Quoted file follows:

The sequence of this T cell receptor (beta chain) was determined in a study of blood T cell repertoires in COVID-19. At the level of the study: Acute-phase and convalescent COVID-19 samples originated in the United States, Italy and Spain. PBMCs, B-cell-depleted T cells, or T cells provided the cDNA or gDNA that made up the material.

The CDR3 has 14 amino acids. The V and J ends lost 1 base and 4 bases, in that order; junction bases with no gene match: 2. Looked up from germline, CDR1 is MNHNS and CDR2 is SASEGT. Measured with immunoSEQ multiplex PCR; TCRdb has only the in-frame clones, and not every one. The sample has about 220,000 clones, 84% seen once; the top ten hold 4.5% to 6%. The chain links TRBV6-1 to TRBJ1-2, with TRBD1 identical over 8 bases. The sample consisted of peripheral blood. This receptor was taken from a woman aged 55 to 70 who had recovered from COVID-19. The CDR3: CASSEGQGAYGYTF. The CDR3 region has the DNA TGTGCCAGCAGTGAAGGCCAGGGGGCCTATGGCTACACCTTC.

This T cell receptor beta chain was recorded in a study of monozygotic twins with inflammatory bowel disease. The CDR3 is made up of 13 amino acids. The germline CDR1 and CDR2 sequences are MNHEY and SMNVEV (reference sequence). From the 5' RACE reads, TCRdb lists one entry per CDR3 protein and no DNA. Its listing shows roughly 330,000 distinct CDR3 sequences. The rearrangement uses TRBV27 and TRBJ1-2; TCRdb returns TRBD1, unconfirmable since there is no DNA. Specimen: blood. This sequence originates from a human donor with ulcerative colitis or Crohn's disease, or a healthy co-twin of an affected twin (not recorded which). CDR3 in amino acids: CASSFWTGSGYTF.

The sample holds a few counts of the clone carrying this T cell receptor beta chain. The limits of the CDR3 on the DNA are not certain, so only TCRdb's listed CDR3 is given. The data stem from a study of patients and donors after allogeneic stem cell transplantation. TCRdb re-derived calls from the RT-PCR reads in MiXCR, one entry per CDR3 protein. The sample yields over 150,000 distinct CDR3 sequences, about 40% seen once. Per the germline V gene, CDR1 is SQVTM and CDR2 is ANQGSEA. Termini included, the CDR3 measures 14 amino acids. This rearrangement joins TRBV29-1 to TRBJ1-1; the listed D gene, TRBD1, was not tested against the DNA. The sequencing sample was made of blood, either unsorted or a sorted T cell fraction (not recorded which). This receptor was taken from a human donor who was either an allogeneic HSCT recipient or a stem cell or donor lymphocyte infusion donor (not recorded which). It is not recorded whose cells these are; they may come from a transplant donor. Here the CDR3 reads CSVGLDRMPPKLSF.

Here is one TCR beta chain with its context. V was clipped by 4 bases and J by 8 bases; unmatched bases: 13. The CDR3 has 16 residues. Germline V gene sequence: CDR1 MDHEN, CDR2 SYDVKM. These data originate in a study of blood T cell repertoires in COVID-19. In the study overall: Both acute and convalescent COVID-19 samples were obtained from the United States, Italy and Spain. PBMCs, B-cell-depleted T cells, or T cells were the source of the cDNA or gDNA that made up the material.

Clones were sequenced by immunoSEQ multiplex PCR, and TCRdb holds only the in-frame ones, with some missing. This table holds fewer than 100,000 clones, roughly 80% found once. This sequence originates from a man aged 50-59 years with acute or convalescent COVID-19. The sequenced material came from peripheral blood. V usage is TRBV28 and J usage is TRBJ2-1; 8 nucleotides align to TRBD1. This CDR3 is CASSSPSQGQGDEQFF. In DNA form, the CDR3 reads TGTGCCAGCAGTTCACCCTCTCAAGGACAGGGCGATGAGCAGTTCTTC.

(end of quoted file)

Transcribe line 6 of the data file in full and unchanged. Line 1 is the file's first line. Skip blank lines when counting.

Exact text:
Clones were sequenced by immunoSEQ multiplex PCR, and TCRdb holds only the in-frame ones, with some missing. This table holds fewer than 100,000 clones, roughly 80% found once. This sequence originates from a man aged 50-59 years with acute or convalescent COVID-19. The sequenced material came from peripheral blood. V usage is TRBV28 and J usage is TRBJ2-1; 8 nucleotides align to TRBD1. This CDR3 is CASSSPSQGQGDEQFF. In DNA form, the CDR3 reads TGTGCCAGCAGTTCACCCTCTCAAGGACAGGGCGATGAGCAGTTCTTC.